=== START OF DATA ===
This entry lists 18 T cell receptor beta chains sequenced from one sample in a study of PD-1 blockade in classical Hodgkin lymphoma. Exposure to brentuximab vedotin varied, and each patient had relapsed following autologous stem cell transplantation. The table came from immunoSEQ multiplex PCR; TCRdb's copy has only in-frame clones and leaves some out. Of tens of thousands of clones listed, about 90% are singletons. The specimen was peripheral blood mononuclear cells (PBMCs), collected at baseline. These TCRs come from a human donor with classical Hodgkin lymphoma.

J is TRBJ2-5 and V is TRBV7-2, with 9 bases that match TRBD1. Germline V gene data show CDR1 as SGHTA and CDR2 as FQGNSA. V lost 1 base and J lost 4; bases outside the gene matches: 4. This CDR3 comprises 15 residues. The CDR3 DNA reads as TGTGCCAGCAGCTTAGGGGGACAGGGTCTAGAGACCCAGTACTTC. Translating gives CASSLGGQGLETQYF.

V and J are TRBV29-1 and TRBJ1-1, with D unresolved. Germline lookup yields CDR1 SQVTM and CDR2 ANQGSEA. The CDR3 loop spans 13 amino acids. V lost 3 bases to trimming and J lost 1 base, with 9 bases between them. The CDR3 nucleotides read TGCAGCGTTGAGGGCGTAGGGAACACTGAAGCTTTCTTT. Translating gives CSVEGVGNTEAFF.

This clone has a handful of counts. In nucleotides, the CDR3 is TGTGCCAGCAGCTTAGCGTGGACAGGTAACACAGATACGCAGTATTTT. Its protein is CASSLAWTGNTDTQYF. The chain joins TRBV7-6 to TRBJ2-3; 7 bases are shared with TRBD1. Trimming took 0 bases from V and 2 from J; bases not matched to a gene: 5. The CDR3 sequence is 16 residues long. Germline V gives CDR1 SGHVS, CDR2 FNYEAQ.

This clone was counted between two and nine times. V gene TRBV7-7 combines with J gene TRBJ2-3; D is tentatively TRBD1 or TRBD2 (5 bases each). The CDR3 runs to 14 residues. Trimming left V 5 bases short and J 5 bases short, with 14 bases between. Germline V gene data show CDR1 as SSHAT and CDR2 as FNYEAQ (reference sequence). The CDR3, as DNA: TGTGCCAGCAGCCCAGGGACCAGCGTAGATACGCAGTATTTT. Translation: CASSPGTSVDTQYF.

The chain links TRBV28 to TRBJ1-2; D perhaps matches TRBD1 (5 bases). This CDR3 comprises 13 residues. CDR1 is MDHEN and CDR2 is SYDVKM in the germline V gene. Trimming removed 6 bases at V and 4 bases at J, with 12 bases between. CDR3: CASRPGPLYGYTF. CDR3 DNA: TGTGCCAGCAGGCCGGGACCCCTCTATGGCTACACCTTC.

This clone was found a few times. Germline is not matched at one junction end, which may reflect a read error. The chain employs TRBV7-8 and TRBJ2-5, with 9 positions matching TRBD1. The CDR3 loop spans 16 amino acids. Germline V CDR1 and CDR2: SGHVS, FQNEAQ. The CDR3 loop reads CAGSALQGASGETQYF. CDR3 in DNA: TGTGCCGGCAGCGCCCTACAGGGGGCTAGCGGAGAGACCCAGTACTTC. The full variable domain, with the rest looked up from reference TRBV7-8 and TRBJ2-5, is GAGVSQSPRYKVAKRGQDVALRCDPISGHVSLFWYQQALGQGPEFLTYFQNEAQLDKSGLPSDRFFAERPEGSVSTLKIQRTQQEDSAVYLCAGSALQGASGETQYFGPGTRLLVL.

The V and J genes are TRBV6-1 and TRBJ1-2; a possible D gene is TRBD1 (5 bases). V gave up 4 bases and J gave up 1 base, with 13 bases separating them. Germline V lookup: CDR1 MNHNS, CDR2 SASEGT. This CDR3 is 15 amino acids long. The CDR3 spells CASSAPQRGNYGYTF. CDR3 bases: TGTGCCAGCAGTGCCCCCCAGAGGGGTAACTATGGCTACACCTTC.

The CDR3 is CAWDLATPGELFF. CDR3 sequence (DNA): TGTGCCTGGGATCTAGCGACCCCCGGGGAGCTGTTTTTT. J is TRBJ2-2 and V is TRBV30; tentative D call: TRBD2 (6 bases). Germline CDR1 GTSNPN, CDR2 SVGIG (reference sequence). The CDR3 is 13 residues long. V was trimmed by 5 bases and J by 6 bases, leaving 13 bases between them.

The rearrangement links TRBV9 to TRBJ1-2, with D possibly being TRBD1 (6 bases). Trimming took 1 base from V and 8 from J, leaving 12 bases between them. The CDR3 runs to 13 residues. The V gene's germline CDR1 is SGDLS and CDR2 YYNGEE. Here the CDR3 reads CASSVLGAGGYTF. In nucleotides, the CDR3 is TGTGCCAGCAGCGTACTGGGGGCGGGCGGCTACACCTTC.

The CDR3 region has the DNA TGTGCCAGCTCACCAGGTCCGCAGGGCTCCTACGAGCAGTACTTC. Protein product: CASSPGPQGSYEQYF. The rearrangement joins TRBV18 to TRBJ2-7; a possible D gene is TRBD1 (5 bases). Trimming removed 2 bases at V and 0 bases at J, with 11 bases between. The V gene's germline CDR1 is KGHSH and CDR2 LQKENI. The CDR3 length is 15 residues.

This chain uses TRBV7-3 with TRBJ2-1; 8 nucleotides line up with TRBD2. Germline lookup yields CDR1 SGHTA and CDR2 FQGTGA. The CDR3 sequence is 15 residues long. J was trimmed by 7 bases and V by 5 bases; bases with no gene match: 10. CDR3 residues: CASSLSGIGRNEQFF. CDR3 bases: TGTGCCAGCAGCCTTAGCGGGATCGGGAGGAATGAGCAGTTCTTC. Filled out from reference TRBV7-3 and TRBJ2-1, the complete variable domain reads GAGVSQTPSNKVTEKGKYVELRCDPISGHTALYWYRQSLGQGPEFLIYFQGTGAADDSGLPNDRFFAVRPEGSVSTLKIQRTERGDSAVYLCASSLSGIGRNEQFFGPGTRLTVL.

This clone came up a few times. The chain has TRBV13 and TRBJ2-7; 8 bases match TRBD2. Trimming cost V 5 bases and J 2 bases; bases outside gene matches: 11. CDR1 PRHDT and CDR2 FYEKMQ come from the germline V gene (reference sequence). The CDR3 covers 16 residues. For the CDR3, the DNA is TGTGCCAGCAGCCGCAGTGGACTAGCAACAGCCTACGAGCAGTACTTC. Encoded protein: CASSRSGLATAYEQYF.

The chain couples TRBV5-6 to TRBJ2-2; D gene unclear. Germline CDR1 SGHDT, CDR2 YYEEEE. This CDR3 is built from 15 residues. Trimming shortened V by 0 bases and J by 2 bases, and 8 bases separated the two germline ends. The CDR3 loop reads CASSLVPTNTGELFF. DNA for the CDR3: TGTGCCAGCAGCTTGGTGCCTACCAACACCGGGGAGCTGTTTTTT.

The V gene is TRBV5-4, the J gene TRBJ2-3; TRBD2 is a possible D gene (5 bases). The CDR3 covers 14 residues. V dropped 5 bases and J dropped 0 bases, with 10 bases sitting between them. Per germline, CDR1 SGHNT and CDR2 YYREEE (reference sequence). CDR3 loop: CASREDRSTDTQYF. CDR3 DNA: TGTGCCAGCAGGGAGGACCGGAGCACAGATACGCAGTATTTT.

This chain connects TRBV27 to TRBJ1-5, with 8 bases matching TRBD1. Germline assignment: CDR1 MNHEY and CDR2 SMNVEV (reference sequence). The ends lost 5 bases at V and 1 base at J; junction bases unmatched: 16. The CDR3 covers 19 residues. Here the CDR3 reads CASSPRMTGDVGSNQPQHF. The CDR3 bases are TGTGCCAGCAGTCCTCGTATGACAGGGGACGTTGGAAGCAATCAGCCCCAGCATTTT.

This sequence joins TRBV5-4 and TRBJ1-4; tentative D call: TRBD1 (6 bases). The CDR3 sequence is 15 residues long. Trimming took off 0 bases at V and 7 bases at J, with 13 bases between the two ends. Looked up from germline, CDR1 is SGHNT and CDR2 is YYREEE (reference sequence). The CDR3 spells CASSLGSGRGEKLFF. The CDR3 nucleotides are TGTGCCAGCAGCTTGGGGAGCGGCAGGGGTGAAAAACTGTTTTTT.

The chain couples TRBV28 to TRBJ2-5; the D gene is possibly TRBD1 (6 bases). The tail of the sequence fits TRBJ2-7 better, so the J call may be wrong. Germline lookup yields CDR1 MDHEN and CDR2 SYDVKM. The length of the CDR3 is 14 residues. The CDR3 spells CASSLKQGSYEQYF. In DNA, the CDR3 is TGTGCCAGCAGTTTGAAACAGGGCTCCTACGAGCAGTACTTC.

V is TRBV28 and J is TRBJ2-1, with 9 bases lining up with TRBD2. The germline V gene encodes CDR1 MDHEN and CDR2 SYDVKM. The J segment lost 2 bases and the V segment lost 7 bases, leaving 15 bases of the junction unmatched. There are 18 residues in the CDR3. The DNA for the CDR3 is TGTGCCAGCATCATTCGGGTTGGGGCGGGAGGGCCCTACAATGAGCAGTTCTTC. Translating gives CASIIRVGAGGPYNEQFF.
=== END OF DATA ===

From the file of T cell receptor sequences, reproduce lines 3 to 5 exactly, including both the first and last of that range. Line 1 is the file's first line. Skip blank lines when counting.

V and J are TRBV29-1 and TRBJ1-1, with D unresolved. Germline lookup yields CDR1 SQVTM and CDR2 ANQGSEA. The CDR3 loop spans 13 amino acids. V lost 3 bases to trimming and J lost 1 base, with 9 bases between them. The CDR3 nucleotides read TGCAGCGTTGAGGGCGTAGGGAACACTGAAGCTTTCTTT. Translating gives CSVEGVGNTEAFF.

This clone has a handful of counts. In nucleotides, the CDR3 is TGTGCCAGCAGCTTAGCGTGGACAGGTAACACAGATACGCAGTATTTT. Its protein is CASSLAWTGNTDTQYF. The chain joins TRBV7-6 to TRBJ2-3; 7 bases are shared with TRBD1. Trimming took 0 bases from V and 2 from J; bases not matched to a gene: 5. The CDR3 sequence is 16 residues long. Germline V gives CDR1 SGHVS, CDR2 FNYEAQ.

This clone was counted between two and nine times. V gene TRBV7-7 combines with J gene TRBJ2-3; D is tentatively TRBD1 or TRBD2 (5 bases each). The CDR3 runs to 14 residues. Trimming left V 5 bases short and J 5 bases short, with 14 bases between. Germline V gene data show CDR1 as SSHAT and CDR2 as FNYEAQ (reference sequence). The CDR3, as DNA: TGTGCCAGCAGCCCAGGGACCAGCGTAGATACGCAGTATTTT. Translation: CASSPGTSVDTQYF.